How to Remove Stains from Braided Area Rugs
Braided area rugs are beautiful and functional pieces for both residences and church or community centers. Inevitably, high traffic and occasional mishaps will stain or dirty the rug. Being braided, the multiple strands tend to hold the stain rather than simply allow it to be blotted or absorbed by a towel. The braids also tend to hold in dirt, making cleaning a tough chore in even the simplest of places. Fortunately, there are a couple of tricks to get the tough dirt or stains out of those beautiful braided strands.
Step 1 - Soak the Stain
Pour baking soda onto the stain and use an old tooth brush to massage the baking soda deep between either the strands in the braids or the coils of the rug. Be sure to work with the braids rather than against them. By getting the baking soda into the stained areas it can help foam out any tough worked-in dirt when it foams with the vinegar. Baking soda is also a great deodorizer that normally helps with the smells that come from heavy traffic and trapped dirt.
Step 2 - Add Vinegar
Pour white distilled vinegar onto the baking soda for the foaming action to work out trapped stains. Once initial foaming has stopped, add a bit more vinegar and work it in with the toothbrush. Work in the same direction as the braids or you can harm the rug. Once the strands within the braids are broken or become frayed the rug will quickly fall apart. Apply one last dousing of vinegar and allow it to sit for 10 minutes. Use a damp towel to wipe the stain out of the rug after the time has passed. For old stains a second application of baking soda and vinegar might be necessary.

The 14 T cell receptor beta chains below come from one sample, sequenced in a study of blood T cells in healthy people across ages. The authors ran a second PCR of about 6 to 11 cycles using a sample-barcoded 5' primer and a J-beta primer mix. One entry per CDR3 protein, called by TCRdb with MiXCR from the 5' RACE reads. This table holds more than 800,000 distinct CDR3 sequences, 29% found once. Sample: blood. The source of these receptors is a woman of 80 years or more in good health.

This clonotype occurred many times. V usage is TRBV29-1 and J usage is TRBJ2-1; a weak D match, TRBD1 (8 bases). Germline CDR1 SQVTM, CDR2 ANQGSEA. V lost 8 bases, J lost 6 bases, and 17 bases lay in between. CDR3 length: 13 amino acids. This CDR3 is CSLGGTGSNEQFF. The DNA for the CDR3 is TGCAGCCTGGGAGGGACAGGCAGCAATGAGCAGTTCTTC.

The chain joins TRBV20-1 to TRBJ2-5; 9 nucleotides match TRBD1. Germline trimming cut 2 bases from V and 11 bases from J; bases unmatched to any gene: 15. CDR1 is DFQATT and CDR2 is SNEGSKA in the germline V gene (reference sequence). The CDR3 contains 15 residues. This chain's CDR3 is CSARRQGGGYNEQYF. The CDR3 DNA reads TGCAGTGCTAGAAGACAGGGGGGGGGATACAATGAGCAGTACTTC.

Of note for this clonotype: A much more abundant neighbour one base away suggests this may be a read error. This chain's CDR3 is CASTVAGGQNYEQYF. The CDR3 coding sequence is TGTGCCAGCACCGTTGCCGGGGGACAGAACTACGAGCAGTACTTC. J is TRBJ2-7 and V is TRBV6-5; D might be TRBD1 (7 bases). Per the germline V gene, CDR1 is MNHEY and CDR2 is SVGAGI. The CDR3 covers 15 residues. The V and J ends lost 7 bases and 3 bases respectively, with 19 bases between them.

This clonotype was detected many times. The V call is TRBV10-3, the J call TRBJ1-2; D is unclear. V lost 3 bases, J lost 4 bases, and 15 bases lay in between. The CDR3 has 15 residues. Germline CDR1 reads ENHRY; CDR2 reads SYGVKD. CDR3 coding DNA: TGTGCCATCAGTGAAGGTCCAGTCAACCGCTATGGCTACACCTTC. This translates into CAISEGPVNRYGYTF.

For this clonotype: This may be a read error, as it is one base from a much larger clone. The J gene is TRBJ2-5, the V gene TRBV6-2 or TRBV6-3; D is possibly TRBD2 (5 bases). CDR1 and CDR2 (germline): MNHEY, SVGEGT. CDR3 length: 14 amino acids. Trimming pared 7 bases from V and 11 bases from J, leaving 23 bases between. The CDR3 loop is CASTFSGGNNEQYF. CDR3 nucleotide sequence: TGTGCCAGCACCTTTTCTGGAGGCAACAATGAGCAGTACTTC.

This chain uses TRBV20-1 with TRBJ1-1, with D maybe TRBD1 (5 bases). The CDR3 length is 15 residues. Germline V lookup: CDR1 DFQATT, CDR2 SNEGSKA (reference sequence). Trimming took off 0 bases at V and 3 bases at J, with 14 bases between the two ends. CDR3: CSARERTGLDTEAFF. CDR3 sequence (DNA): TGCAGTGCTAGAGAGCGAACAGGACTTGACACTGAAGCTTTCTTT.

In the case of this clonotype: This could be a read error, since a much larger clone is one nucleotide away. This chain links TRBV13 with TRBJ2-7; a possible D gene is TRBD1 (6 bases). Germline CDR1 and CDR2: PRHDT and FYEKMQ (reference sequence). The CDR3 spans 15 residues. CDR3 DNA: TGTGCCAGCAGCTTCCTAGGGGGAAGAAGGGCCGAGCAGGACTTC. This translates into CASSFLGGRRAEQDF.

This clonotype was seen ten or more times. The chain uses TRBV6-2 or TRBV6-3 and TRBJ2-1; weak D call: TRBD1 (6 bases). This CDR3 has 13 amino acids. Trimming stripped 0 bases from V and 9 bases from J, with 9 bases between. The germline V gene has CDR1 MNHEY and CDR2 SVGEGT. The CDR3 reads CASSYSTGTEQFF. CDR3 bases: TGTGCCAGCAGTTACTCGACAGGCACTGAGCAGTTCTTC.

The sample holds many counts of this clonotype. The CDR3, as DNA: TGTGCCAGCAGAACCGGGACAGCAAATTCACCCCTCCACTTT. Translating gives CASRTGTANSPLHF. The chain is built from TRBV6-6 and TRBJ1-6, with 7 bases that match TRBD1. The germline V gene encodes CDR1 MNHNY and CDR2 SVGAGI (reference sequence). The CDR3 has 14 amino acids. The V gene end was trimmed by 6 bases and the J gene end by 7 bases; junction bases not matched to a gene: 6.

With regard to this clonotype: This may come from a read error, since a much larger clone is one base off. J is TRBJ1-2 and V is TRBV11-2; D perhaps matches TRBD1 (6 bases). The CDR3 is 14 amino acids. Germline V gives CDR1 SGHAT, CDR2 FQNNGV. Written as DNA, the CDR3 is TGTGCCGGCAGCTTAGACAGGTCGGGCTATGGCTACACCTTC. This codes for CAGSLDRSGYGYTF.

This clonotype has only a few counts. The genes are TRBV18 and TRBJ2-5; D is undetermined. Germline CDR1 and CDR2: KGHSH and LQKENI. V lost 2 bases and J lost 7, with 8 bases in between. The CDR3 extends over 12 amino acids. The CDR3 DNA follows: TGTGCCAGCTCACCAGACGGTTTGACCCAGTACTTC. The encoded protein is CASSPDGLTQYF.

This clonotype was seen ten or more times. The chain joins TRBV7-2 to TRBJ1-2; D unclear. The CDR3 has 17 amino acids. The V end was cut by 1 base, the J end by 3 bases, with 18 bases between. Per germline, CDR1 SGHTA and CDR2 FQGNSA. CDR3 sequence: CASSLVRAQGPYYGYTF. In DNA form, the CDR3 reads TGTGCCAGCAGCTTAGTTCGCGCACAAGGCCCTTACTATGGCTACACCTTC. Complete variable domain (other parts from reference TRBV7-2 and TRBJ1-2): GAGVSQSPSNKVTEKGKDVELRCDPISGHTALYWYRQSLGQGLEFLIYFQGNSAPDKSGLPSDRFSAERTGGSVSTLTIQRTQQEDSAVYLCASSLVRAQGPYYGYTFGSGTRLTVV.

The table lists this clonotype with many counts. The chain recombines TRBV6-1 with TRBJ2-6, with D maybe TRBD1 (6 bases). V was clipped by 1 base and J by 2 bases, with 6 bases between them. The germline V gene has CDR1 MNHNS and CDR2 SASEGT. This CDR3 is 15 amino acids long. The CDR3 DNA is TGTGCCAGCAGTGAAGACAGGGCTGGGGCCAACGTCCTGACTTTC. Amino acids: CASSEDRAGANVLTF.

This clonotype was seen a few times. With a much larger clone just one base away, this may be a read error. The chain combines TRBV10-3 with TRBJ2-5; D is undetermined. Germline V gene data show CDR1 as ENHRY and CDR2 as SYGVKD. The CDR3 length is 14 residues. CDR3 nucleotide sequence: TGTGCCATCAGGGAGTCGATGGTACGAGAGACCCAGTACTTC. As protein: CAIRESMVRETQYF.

Ammonia can be used for very tough stains if the dyes are color fast. However, most people do not know what dyes were used, so vinegar is a safer bet to start. If ammonia needs to be used, test a small spot with a cotton swab on the back of the rug and rub the area with a white rag. If color shows on the rag, the colors will bleed.
Step 3 - A Complete Cleaning
Often, once the stain has been removed, the rest of the rug begins to look dingy. To clean the entire rug vacuum the rug with the hard wood floor attachment first. A dust buster can be used for smaller rugs and often yields better results in small areas. Brush attachments can badly damage the lacings and should not be used. Dry cleaning solvent can be found at most all craft and hardware stores and can be used on all braided rugs, regardless of color or material. Spray down the rug and sponge in the solvent, working with the braids. The deep down trapped dirt within the braids should be removed easily and allow the entire rug to become beautifully clean.